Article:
Yellowstone wolf population rebounds; still below pop. of 2003 and 2004.

Last year the Yellowstone wolf population suffered a big decline due to very high pup mortality in addition to the normal annual attrition of yearling and adult wolves.

Last year they counted 118 wolves in 12 groups in Yellowstone at mid-year.
At year’s end, it was 116 ±2 in 11-13 packs. This was later revised 118 wolves in 16 packs in Yellowstone. Only 19 pups had survived to Dec. 31, 2005.
Back at the end of 2004, it was 171 wolves in 16 groups in Yellowstone.

This year the mid-year Yellowstone count is 143 wolves in 14 groups. This includes 76 pups!

The Yellowstone wolf population is still below that of 2004 and even 2003 (157 wolves at year’s end).

I think these data show how fast a wolf population can grow or sink, with the major factor being pup survival rate more than control killing or death of adult wolves.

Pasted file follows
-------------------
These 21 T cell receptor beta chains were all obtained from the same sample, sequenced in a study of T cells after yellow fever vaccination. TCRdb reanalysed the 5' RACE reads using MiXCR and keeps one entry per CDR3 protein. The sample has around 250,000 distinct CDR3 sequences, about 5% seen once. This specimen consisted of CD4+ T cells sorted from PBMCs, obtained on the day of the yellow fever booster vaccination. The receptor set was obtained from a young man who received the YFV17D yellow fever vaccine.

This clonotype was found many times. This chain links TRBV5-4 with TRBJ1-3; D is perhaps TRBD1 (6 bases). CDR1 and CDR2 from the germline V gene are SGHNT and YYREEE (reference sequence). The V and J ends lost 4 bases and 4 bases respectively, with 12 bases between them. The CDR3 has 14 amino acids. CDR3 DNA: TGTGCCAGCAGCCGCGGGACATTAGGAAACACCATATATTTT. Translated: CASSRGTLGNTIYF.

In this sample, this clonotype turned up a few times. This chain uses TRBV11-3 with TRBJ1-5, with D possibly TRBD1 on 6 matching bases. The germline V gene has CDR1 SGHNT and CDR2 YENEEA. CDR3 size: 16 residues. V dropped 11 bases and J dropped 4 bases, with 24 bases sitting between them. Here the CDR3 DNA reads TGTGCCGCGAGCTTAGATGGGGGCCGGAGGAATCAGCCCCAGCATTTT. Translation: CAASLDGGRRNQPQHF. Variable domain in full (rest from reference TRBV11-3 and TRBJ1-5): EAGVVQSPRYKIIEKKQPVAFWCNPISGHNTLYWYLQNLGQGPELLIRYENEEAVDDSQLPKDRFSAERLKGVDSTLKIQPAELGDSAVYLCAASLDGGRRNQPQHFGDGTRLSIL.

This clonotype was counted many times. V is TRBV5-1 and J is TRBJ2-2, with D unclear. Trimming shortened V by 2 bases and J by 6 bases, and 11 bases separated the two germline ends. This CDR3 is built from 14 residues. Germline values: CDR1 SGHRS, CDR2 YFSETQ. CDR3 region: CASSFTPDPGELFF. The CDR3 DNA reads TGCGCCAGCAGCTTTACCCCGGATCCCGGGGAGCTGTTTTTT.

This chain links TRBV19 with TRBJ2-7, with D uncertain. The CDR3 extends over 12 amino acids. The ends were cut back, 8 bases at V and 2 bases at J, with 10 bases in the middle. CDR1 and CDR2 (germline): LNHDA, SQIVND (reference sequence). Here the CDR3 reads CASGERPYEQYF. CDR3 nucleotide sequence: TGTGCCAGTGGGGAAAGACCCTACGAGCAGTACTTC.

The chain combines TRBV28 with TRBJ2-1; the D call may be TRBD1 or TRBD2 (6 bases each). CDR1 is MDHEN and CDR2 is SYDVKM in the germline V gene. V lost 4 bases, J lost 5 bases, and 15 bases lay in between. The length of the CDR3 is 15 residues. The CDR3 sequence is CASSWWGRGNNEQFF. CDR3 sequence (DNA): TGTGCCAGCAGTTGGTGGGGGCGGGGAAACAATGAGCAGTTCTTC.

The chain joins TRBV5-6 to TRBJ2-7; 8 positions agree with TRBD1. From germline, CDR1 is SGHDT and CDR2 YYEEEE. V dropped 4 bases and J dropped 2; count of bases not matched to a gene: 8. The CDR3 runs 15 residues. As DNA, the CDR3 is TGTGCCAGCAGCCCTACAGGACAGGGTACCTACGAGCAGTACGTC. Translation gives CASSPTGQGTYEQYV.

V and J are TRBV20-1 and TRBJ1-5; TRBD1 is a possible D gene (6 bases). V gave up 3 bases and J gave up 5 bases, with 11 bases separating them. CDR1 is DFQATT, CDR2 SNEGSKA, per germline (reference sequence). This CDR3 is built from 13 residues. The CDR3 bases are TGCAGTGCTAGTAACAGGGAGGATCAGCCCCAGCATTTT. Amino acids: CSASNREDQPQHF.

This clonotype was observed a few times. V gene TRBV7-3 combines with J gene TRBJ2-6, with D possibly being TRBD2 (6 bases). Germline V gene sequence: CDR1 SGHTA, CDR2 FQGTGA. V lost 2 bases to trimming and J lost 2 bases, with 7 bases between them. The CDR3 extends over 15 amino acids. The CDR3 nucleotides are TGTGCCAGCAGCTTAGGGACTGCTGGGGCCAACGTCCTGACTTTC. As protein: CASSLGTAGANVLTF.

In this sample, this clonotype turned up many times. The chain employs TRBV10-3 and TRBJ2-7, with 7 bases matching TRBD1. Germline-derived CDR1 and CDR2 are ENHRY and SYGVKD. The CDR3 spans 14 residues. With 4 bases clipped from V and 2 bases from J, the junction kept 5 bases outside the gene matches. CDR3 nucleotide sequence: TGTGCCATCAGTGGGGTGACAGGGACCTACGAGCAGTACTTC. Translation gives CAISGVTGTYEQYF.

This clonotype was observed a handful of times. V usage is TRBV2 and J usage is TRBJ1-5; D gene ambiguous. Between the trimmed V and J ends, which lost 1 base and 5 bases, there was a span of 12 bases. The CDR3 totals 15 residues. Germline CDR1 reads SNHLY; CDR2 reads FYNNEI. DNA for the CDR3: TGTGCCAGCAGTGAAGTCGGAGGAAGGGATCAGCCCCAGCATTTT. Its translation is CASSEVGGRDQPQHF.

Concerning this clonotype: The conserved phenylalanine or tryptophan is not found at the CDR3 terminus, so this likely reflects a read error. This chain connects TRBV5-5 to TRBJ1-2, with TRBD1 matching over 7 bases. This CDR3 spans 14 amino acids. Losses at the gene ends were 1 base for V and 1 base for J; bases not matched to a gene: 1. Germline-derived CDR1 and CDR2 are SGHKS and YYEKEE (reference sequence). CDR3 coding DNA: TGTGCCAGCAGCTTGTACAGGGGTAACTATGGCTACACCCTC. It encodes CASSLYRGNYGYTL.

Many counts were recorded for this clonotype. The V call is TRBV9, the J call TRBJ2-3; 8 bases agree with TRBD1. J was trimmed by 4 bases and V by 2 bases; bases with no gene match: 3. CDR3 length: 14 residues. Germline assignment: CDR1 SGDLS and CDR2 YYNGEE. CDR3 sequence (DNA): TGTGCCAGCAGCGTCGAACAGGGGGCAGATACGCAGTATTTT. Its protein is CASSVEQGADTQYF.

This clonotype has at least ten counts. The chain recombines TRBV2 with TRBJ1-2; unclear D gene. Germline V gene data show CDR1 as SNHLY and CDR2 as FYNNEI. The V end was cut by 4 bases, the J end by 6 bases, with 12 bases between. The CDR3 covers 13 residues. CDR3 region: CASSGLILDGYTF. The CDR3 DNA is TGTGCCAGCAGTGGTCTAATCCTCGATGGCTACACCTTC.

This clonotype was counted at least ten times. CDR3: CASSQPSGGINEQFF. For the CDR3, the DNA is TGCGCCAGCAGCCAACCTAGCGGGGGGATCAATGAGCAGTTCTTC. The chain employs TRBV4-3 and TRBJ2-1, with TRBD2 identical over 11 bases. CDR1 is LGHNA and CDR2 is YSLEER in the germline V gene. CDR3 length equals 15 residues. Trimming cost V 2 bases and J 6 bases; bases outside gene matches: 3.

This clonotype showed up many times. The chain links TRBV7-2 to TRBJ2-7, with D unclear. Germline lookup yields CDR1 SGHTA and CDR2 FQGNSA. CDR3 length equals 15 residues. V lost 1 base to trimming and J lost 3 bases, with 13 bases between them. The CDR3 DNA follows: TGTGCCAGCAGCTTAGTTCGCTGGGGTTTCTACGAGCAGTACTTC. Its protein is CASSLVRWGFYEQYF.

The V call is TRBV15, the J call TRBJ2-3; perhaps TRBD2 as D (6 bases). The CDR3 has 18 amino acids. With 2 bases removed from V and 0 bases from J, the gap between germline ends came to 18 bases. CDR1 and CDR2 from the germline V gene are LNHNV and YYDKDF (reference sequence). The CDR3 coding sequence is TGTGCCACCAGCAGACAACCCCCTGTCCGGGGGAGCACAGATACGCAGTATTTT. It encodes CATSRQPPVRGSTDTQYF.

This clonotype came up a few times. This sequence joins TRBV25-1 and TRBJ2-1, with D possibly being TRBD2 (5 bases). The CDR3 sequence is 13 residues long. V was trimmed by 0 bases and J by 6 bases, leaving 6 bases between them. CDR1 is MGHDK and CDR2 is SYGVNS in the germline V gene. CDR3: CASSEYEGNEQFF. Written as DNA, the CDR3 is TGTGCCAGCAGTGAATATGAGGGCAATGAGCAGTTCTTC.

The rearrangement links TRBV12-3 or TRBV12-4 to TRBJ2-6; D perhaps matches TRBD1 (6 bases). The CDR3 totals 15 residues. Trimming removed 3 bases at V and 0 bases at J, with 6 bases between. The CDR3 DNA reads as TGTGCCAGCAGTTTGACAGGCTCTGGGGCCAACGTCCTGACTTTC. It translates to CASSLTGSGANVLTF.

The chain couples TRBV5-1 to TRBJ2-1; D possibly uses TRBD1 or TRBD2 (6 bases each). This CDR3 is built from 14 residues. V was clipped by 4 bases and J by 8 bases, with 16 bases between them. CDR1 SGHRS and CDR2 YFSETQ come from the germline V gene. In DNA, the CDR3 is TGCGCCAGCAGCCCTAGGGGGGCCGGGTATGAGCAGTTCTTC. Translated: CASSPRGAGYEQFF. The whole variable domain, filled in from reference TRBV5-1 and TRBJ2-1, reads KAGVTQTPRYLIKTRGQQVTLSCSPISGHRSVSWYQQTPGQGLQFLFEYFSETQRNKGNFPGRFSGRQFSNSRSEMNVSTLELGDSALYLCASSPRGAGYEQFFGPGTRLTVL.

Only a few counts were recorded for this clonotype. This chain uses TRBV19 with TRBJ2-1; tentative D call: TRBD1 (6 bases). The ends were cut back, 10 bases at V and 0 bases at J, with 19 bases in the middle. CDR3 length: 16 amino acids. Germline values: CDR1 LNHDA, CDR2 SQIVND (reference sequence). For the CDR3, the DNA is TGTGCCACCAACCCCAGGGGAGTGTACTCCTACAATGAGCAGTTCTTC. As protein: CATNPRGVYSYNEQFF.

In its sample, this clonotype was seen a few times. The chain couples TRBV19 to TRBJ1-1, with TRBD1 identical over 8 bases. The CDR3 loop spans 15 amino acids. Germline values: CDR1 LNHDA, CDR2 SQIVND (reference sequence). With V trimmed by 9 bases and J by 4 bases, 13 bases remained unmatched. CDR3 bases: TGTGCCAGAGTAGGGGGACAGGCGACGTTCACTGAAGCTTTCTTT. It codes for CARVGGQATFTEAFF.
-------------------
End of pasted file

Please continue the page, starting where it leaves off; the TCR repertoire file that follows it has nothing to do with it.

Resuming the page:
1. aimee Avatar

    I am looking for any information on current research on wolves in the wild to compare with for college research credit. Also does anyone know much about the social grooming of wolves in the wild? thanks for any help I might find here.


Dr. Ralph Maughan is professor emeritus of political science at Idaho State University. He was a Western Watersheds Project Board Member off and on for many years, and was also its President for several years. For a long time he produced Ralph Maughan’s Wolf Report. He was a founder of the Greater Yellowstone Coalition. He and Jackie Johnson Maughan wrote three editions of “Hiking Idaho.” He also wrote “Beyond the Tetons” and “Backpacking Wyoming’s Teton and Washakie Wilderness.” He created and is the administrator of The Wildlife News.

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Ralph Maughan